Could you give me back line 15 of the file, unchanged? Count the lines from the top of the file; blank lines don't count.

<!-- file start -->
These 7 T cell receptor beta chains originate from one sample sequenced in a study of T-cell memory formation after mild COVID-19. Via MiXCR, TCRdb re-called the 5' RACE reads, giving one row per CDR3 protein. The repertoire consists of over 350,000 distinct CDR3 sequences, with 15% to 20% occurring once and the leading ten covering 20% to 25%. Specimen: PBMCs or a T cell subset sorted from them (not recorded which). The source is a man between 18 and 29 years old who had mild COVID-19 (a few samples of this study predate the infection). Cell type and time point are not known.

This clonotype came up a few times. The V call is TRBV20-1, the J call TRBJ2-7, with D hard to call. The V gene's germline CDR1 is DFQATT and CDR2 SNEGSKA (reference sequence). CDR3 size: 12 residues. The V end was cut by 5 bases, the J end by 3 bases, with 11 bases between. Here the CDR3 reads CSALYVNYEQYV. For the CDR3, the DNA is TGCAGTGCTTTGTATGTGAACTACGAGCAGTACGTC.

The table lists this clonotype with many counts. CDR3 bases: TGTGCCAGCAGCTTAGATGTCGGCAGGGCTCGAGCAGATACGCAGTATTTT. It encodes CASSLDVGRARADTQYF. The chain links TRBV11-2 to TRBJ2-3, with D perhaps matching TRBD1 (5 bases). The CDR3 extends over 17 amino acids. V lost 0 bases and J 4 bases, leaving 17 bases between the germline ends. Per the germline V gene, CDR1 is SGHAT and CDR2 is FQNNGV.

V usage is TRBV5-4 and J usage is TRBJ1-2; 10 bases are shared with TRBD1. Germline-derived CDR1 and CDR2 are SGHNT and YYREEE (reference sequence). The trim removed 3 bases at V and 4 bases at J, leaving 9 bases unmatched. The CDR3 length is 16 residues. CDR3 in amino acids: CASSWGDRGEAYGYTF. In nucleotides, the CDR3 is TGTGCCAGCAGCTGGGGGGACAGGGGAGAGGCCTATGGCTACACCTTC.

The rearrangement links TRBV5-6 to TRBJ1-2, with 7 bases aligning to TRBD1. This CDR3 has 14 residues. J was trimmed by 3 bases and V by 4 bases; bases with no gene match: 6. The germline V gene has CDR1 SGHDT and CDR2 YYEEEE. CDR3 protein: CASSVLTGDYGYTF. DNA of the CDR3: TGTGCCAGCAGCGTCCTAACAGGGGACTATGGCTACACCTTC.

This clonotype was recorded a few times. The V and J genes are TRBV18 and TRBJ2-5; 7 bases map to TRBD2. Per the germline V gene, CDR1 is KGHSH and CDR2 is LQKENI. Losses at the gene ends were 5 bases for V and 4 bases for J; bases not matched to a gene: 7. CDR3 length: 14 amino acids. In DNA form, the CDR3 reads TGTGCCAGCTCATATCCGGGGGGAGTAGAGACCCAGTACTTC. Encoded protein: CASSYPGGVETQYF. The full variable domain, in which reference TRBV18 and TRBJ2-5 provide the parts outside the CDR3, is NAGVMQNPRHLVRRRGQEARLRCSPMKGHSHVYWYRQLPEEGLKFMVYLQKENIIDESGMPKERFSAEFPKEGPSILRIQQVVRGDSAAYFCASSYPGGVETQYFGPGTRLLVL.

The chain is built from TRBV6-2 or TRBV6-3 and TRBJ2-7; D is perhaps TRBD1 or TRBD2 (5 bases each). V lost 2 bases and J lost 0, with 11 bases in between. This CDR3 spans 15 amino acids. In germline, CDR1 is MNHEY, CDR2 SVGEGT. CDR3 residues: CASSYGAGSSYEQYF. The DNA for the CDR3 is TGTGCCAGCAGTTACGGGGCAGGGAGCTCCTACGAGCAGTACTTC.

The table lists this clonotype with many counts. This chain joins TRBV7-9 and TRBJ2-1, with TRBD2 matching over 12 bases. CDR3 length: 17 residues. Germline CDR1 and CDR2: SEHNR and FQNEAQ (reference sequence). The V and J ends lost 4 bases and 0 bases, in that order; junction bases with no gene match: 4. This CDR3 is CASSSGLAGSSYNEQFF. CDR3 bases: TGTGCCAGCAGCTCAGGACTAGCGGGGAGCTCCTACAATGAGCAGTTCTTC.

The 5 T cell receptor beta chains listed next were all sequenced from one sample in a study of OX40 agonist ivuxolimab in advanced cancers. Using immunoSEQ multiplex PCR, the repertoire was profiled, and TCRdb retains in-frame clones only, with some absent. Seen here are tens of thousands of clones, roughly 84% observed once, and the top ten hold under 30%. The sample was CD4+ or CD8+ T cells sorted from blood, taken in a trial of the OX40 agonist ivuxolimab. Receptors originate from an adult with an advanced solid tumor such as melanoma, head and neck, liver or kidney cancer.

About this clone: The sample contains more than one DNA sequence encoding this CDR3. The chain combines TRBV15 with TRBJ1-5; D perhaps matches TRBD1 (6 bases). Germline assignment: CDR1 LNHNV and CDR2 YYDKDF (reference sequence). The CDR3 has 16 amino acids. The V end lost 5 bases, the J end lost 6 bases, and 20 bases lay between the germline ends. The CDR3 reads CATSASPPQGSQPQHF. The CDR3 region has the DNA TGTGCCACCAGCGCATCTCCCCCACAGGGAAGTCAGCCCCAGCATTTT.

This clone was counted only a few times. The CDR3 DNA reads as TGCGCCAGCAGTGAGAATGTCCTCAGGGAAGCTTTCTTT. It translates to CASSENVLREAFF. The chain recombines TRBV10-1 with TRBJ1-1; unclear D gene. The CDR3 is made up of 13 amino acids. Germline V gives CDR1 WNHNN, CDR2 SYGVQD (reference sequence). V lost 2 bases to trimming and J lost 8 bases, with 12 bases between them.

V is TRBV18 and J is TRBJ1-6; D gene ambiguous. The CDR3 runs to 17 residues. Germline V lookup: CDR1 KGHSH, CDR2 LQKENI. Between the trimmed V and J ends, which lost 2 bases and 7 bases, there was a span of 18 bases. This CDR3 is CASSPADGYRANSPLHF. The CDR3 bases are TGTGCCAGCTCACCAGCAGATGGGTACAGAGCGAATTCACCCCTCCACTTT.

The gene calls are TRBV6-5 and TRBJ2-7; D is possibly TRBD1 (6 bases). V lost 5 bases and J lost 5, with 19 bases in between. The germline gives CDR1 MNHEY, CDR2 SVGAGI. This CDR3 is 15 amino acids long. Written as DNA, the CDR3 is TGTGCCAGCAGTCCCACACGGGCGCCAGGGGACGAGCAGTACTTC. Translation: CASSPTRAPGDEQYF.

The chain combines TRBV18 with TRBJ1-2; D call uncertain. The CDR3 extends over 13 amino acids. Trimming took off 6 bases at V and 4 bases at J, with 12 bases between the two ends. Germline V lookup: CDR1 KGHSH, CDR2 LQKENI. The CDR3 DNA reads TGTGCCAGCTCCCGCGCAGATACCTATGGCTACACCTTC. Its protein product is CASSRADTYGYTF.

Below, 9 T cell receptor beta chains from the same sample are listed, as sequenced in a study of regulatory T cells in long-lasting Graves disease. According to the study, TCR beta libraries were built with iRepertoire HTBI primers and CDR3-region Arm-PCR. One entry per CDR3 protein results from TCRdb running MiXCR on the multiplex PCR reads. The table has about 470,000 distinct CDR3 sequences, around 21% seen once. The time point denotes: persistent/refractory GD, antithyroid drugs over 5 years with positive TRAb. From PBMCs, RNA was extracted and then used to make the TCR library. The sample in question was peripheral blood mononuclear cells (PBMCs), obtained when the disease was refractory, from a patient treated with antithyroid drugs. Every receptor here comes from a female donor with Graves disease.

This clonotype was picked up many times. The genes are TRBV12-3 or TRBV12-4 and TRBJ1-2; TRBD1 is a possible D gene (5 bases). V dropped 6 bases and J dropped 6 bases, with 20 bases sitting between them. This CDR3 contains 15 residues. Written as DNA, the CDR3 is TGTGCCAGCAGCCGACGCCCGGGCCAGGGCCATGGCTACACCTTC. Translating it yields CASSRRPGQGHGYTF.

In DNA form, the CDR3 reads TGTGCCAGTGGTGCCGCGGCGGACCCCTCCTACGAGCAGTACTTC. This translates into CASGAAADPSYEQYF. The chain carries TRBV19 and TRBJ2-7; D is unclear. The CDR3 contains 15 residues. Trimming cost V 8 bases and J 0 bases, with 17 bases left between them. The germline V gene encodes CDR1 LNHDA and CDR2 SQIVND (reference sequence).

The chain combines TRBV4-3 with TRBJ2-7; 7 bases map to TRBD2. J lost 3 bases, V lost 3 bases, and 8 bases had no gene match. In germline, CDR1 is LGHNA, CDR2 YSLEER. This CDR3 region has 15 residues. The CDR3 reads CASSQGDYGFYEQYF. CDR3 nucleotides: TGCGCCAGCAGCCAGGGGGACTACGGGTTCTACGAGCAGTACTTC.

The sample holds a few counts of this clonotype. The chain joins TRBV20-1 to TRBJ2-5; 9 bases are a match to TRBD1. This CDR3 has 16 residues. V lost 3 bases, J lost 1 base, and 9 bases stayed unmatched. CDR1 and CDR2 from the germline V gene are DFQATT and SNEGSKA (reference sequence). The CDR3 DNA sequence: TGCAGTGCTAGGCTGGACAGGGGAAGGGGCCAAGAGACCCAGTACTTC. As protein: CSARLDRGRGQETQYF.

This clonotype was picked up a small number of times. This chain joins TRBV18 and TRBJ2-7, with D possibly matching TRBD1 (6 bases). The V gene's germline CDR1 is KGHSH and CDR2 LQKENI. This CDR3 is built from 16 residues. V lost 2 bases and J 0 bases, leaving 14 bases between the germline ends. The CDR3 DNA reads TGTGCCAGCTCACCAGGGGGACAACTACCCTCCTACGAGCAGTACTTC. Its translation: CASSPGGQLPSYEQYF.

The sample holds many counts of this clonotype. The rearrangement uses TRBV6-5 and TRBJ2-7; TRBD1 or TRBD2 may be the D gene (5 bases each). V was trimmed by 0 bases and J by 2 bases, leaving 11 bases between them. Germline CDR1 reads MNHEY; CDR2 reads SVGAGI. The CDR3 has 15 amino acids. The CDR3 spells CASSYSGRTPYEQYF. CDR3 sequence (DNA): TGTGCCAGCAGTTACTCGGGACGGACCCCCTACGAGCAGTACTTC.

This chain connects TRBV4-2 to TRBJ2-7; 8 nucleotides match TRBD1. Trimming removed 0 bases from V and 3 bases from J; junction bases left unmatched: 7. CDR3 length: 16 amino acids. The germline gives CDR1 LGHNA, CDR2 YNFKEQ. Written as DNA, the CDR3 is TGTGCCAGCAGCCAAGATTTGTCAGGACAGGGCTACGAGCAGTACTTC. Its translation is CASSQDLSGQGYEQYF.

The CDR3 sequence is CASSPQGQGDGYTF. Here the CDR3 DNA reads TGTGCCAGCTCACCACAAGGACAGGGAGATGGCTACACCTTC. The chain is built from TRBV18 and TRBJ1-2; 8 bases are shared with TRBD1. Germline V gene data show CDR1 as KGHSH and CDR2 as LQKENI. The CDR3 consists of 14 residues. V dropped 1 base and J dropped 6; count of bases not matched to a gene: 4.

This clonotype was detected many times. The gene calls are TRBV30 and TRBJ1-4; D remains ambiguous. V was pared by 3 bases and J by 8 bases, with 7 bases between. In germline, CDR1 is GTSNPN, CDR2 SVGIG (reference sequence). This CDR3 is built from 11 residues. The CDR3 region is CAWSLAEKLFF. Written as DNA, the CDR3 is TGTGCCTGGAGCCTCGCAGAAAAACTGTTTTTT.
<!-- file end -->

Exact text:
Below, 9 T cell receptor beta chains from the same sample are listed, as sequenced in a study of regulatory T cells in long-lasting Graves disease. According to the study, TCR beta libraries were built with iRepertoire HTBI primers and CDR3-region Arm-PCR. One entry per CDR3 protein results from TCRdb running MiXCR on the multiplex PCR reads. The table has about 470,000 distinct CDR3 sequences, around 21% seen once. The time point denotes: persistent/refractory GD, antithyroid drugs over 5 years with positive TRAb. From PBMCs, RNA was extracted and then used to make the TCR library. The sample in question was peripheral blood mononuclear cells (PBMCs), obtained when the disease was refractory, from a patient treated with antithyroid drugs. Every receptor here comes from a female donor with Graves disease.